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International Conversation on Zero Waste, May 2014

| Written by Neil Seldman | No Comments | Updated on May 5, 2014 The content that follows was originally published on the Institute for Local Self-Reliance website at https://ilsr.org/international-conversation-waste-2014/

During a recent e-mail interchange, Mal Williams of Zero Waste Wales, Plasnewydd, Cardiff, reported on disappearing waste in that country. In order to maximize efficiency, add value to collected recyclables and reduce available materials for incineration, co-mingled recycling (single stream), is being phased out.

Nancy Gorrell, Berkeley, CA commented:
Hooray for Wales! Here in Berkeley, we are having to restructure rate fees, because recycling has replaced garbage.

Mary Lou Van Deventer, Urban Ore, Berkeley, CA, commented:
Quite so. Berkeley’s rates are based on garbage, which is dwindling, and therefore income is falling, leading to higher rates to pay for everything.  Garbage income finances recycling, so as garbage falls and recycling increases, recycling is doing more work but there’s less money to cover it.  Moreover, City Hall actually refuses to restructure the rates because they are convinced the people want to think recycling is free.  And they won’t tell.  (Recyclers want to get paid – shh.)

Recycling deserves its own fees.

Neil Seldman commented:
Recyclers need a fair share.

Mal Williams then provided this interesting update on the Zabbaleen of Cairo, Egypt:
Fair share – yes indeed. It’s amazing how this works around the globe isn’t it. We get bogged down in the local by-law detail of all this whilst over 50% of the globe scavenges on the waste tip

The Zabbaleen in Cairo are real heroes of the environment. They have been “voluntarily” collecting garbage from every apartment –currently 5 million plus – EVERY DAY since about 1949. Until the Mubarrak government culled their 350,000 pigs because of swine flu they existed on the proceeds of that pig rearing (they sold 80% of them) and since the 70’s the revenue from the dry recyclate they also collected.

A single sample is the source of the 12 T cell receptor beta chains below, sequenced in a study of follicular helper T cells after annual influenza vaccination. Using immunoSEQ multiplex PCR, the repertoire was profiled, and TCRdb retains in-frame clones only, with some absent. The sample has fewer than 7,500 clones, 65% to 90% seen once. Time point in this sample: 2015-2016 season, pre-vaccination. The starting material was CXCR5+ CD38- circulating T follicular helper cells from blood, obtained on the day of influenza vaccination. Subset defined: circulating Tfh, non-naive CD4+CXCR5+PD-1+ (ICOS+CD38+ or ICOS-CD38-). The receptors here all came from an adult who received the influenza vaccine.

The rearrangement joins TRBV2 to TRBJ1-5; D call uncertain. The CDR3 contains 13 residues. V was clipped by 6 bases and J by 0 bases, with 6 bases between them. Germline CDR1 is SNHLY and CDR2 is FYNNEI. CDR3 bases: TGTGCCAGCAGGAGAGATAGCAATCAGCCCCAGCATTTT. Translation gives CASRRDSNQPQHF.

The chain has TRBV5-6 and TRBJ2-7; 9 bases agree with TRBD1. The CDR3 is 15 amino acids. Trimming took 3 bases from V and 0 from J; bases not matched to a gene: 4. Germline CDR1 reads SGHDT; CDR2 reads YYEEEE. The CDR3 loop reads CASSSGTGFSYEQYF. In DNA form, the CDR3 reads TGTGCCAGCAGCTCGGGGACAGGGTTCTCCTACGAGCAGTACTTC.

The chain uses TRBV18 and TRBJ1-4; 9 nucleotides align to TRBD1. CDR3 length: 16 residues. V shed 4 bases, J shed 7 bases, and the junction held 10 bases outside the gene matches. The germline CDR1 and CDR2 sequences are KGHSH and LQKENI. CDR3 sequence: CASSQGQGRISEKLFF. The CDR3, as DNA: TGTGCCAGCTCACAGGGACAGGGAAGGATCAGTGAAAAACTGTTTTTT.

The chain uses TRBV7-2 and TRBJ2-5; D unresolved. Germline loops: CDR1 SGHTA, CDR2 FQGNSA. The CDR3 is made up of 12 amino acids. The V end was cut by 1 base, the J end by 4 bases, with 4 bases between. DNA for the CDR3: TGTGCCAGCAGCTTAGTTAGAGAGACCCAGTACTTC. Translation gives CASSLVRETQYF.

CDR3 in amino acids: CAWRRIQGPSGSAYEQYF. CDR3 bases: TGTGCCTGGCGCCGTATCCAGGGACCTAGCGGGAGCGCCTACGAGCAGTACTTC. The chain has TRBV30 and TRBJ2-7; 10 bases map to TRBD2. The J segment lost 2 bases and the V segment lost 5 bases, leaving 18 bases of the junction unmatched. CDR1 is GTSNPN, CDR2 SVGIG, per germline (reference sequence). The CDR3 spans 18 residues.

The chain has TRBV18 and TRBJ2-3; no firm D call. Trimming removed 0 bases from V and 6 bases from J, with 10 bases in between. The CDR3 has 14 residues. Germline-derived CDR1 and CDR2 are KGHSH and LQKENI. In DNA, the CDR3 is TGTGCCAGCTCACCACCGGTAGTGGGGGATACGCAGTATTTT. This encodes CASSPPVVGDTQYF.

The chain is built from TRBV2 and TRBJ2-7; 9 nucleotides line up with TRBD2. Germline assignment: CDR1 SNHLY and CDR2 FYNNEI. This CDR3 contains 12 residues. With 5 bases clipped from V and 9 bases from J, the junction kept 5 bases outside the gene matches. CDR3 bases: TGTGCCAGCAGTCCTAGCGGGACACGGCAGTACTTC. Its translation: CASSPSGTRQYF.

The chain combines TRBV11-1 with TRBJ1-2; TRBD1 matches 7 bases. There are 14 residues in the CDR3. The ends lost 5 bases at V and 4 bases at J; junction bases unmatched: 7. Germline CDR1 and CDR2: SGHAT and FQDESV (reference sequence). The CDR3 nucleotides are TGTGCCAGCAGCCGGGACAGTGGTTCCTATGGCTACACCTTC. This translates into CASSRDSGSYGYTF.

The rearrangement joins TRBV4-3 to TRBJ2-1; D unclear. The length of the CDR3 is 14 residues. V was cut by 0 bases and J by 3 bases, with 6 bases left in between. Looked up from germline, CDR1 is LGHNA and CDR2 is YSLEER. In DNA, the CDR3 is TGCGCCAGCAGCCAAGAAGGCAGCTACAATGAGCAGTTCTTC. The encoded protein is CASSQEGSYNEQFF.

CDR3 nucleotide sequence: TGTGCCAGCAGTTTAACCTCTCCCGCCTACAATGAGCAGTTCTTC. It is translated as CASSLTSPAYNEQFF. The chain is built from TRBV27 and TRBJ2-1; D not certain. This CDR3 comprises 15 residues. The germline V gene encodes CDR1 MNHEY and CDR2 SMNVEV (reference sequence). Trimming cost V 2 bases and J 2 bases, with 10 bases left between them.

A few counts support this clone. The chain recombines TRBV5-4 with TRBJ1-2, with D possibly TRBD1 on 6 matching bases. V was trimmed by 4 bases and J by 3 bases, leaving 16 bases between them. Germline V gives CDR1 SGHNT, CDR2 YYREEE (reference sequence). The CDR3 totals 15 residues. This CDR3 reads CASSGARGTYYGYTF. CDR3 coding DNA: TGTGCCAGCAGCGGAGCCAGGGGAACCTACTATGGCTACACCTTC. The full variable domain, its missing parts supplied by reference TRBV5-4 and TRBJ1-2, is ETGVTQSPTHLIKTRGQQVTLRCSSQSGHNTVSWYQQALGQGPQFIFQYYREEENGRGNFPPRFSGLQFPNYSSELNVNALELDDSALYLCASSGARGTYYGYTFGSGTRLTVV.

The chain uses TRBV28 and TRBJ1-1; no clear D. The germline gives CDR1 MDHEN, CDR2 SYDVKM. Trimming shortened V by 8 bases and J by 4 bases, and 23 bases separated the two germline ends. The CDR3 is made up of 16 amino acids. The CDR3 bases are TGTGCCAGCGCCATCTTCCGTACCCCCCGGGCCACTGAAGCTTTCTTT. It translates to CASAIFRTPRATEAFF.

They have 5 million individual informal household contracts and the city of Cairo depends on them for it entirely.

However until a few weeks ago not they received not a penny for ACTUALLY DOING THE COLLECTION WORK. The government money US$50million per annum goes to European waste companies who throw a few skips around the city for people to fill up because they know the Zabbaleen collect 85% of the stuff that arises and recycle it –YES 85%. Higher than San Francisco OR South Australia and they themselves didn’t realise they are world leaders because they are the lowly “Cairo waste collectors.”

The Zabbaleen are 175,000 Coptic Christian ex pig-farmers from Egypt’s south, driven to Cairo to scavenge food scraps to feed their pigs because of severe drought between 1944 and 1949, looked down upon by an essentially Muslim community in Cairo because they live at subsistence level in family groups –now in inner city ghettos (lots of google images here).

Dr Laila Iskandar has worked with these guys for 20 years or more – she won the Goldman prize in 1994 for her efforts and was appointed as the Environment minister in Egypt’s post-Morsi government to “solve the waste problem” a problem created by previous government’s trying to ignore the Zabbaleen contribution.

Laila has now “officially recognised” their contribution and is working with money provided by the Gates foundation Spirit of Youth Project – to “formalise” the Zabbaleen operations (i.e., make them look like serious operators by incorporating them and getting them to make plans to modernise)  – currently they still use donkey carts and it’s all very family scale. But the product they present to market is top notch quality and they seem to get a reasonable price for it (difficult to be sure of that of course).

If you walked into a city where some company was extracting 85% of the garbage and recycling it for free – what would you do??

About Neil Seldman

Neil Seldman, Ph.D., co-founded the Institute for Local Self-Reliance and is the Director of the Waste to Wealth Initiative. He specializes in helping cities and counties recover increasing amounts of materials from the waste stream and add value to the local economy  through new processing and manufacturing facilities.  Neil also serves on ILSR’s Board of Directors.

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